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Steve Flink: Monaco Brings Big Man Back Down To Earth

4/16/2012 1:00:00 PM

by Steve Flink

This column is both for and about Juan Monaco, a 28-year-old from Argentina, and a player who stands at a career high of No. 14 in the world after securing only his fifth career singles championship. Monaco toppled none other than John Isner in the final of the U.S. Men’s Clay Court Championships in Houston, halting one of the sport’s hottest players with a mature and crafty performance on the American clay. Monaco defeated the 6’9” American 6-2, 3-6, 6-3, and that triumph was no mean feat.

Isner, of course, was riding a considerable wave of confidence after leading the American Davis Cup team past France the weekend before Houston. He had taken apart both Gilles Simon and Jo-Wilfried Tsonga in impressive fashion, crushing Simon emphatically in straight sets, striking down the gifted Tsonga in four sets to seal a team victory for the Americans. Isner is celebrating the finest year of his career as he rapidly approaches the age of 27. He has claimed his first career wins over Roger Federer and Novak Djokovic. He is almost overflowing with confidence. He is a man entirely comfortable in his own skin, a competitor of growing self-awareness and potential, and an individual who expects to win every time he steps on the tennis court.

And yet, Monaco stopped the towering American very deservedly on a windswept afternoon in Texas. His ground game was first rate across the board. He served purposefully, crowding Isner with kick deliveries into the body, going out wide with strategic acumen, never allowing the American to settle into a comfortable rhythm on his returns. Moreover, Monaco was smart and resourceful with his return of serve positioning, standing fifteen feet or more behind the baseline, finding a way to work his way into the points as often as possible. Monaco was composed and sound, concentrated and solid, a wily veteran in full command of his game and surroundings.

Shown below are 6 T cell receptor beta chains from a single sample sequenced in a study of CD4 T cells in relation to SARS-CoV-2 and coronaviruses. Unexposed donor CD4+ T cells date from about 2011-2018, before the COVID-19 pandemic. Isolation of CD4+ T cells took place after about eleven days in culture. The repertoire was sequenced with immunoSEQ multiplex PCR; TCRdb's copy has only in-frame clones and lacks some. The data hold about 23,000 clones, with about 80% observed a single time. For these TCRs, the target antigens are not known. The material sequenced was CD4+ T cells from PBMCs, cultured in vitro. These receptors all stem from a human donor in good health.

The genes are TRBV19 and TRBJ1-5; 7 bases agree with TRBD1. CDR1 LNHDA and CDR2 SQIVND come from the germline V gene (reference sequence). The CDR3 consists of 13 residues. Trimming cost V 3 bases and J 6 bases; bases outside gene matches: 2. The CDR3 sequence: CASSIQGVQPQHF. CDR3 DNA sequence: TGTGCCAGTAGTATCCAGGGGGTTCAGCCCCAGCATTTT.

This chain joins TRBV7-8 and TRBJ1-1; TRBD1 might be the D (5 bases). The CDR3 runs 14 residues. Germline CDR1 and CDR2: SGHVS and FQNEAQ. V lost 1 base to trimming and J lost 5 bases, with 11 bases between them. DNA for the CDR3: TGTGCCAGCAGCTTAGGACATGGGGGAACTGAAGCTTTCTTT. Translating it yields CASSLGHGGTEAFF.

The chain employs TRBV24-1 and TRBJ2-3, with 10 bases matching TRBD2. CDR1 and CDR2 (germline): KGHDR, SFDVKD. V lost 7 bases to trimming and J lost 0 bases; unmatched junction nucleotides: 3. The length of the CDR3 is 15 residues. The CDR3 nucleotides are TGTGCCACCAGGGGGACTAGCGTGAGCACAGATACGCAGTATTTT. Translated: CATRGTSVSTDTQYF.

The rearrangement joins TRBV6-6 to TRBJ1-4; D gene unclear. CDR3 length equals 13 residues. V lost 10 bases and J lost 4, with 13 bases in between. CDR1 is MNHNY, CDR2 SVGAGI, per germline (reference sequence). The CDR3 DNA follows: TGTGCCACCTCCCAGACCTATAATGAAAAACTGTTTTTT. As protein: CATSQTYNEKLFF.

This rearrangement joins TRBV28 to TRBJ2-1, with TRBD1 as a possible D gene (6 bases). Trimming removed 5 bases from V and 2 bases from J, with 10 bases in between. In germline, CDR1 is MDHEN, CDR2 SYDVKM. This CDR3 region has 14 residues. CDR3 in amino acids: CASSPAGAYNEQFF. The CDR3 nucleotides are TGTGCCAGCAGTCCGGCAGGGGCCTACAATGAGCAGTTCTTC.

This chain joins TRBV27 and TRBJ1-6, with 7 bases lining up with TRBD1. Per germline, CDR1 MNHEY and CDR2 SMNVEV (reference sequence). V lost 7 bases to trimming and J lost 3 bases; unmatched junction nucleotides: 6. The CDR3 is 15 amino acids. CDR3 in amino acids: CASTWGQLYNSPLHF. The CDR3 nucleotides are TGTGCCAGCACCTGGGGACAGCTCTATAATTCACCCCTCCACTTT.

Coming into 2012, Monaco had captured only three singles events across his entire career, but he has played some of the finest tennis this season. After an opening round loss at the Australian Open on hard courts, he shifted onto the clay of Vina del Mar in Chile and was victorious at that event. A few weeks ago, he had a terrific run in Miami at the Sony Ericsson Open, ousting the Americans Andy Roddick and Mardy Fish before falling in the penultimate round against world No. 1 Djokovic. Monaco has clearly settled into his talent this year. He took a wild card into Houston, was seeded fourth, and won a tough semifinal contest from the American Michael Russell.

But he could have been forgiven had he been pessimistic about his chances against Isner. The American had won both of his previous career appointments with Monaco, including a recent victory at Indian Wells on the hard courts. Isner has been on such a good roll as of late that he seldom seems to doubt himself in the tight corners in nearly all of his contests. In Houston, he had held serve 44 consecutive times in his three matches leading up to the final. No one had broken him all week. And he extended that streak to 45 holds in a row to open up his meeting with Monaco in the championship match. Monaco had good reason to feel confident about how his game matched up with Isner’s in the wind on the clay, but breaking serve was going to be a serious issue.